Phone Number: 041-672-9247. I’m not gonna lie, she’s not much of an English-speaker, but she gets by. Getting a Korean speaker to make the reservation for you will be helpful, or just show up and use sign language.

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Photoessay: Camping on Hagampo Beach

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This Saturday/Sunday, my friends and I went camping on the beach. Koreans love camping, so it was especially lucky that we not only found a nice stretch of beach to accommodate all of us (over 20 people!) but also had the beach almost entirely to ourselves. We all set up our tents, located all of our bags and cracked open a beer (or wine, or soju + juice) to enjoy in the sunshine. The communal environment was relaxing; we all shared pork, beef, ramen noodles, vegetables and drinks of all kinds and our laughter echoed over the empty beach for hours. Freezing as the water was, the brave few swam and the majority of us waded only as far as our calves. We played frisbee, “cricket”, soccer and hiked to the part-time island (low tide/high tide) to climb over rock piles and see the other side of the beach. After sunset, we built a huge bonfire on the beach and sat in a circle, warming our tired legs and soaking up the heat.

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Thanks for the memories, Hagampo.

About Hagampo (학암포):
Hagampo is a beach located about 20km Northwest of Taeon (태안), in Chungnam Province. A local bus runs to Hagampo a few times each day or, alternatively, a taxi will cost about 26,000₩.

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Photoessay: Daecheon Weekend Getaway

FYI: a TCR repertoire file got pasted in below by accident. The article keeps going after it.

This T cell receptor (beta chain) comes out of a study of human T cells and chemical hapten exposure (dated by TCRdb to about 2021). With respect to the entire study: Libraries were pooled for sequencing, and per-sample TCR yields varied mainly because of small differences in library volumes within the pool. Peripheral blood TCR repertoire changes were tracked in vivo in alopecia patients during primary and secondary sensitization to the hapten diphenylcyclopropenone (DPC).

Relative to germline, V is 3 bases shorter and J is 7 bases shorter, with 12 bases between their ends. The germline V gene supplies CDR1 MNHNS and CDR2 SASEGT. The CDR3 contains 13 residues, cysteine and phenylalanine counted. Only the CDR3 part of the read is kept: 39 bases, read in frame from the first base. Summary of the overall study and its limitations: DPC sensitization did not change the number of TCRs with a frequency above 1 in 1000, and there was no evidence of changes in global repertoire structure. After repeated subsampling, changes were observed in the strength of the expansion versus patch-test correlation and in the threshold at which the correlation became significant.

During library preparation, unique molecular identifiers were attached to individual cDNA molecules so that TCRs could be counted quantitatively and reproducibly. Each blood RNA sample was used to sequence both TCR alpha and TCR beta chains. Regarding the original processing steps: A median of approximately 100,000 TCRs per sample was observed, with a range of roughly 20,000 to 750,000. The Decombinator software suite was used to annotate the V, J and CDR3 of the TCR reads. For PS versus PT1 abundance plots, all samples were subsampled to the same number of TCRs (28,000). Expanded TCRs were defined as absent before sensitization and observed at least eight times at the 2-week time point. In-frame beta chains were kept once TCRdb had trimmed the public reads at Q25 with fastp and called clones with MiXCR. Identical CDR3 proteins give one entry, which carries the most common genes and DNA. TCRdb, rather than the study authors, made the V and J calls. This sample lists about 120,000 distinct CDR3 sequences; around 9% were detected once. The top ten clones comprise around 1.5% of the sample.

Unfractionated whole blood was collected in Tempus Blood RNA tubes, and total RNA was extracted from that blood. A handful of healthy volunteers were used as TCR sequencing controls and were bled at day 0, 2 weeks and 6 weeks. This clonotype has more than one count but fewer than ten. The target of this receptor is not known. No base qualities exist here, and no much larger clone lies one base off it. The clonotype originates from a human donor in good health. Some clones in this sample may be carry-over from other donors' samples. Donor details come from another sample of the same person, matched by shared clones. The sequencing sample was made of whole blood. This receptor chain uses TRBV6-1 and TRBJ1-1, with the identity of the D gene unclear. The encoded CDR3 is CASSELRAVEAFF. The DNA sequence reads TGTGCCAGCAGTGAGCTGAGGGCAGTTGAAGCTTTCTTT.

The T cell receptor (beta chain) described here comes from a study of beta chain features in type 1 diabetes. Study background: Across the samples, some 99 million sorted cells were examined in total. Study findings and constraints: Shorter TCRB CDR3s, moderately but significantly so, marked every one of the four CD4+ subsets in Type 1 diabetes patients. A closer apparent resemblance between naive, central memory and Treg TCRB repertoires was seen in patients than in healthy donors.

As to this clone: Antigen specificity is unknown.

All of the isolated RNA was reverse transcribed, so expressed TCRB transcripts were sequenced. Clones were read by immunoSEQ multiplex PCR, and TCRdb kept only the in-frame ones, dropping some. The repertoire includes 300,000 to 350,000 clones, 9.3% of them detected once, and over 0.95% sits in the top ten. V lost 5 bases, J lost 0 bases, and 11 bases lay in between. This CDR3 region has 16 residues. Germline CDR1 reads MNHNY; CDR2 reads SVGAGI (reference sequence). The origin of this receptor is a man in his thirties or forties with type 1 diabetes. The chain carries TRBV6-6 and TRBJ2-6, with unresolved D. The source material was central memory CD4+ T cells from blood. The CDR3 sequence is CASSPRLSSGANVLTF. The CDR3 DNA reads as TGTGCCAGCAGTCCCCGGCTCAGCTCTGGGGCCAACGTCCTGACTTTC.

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I’ve never seen so many strange kinds of fish before. Wonderful.

Friday, May 17th, was Buddha’s birthday, a national holiday in Korea. I had plans to go to Busan for the long weekend (along with most of Korea) but around 3pm on Thursday, a horrible sore throat decided to rear its head and discourage me from travel. Remembering that time I fainted on the Buenos Aires subway and the other times I nearly fainted on a Korean bus, because I’d been sick and refused to let it keep me down, I decided to make it a quiet(er) weekend and cancelled my ticket with a heavy heart.

Continue reading Photoessay: Daecheon Weekend Getaway

Rail Car Makeover

have you ever done a bicycle rail car? this stretch of railway off of route 7 on the Eastern coast lets you do just that. the scenery is beautiful. it was such an interesting experience. you even go through a tunnel portion which is slightly useless, but the trippy lights and strange interior decorating make it entertaining at least. can’t change the railway, right?

it begins at Samcheok and the ride is some 5 kilometers. don’t worry, it requires little to no actual physical exertion.

highly recommended: the Korea tourism info page about it

long weekend roadtrip out East

this past weekend has been extra long; Monday, Tuesday and Wednesday were holidays and I didn’t have to work. instead of resting for a little bit (which would have been the better idea, in retrospect), I decided to go on a long road trip down the eastern coast of Korea.

the trip ended in disaster, which tends to happen when you travel with the wrong person, but I prefer not to go into any details. instead, I’ll focus on the best parts of the trip: the beauty of Korea and the cultural quirks I came across. Continue reading long weekend roadtrip out East

Featured Photograph: Waymok Beach

Discovering that I have a gorgeous beach more or less in my backyard? JACKPOT! Now if only I could sun tan without offending everyone… (Koreans are very conservative and go swimming in their clothes.)

왜목 (Pronounced “Way-mok”), South Korea

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travel diary down South: Cheonan, Daegu, Tong Yeong and Busan (Korea)

vacation time: it’s glorious. but it ends before you know it. I’m back in my little apartment already, although I have until tomorrow (Sunday) to be away… but when it’s time to go home and you know it, then it’s best to go home. and according to my bank account, it was definitely time.

(it’s weird how vacations just eat money, kind of like my cousins’ dogs eat the food we “accidentally” throw on the floor during dinner.)

anyhow, short as my trip was, I managed to cover a decent amount of ground and still enjoy myself at the same time. revision: I had a blast. here’s the lowdown: Continue reading travel diary down South: Cheonan, Daegu, Tong Yeong and Busan (Korea)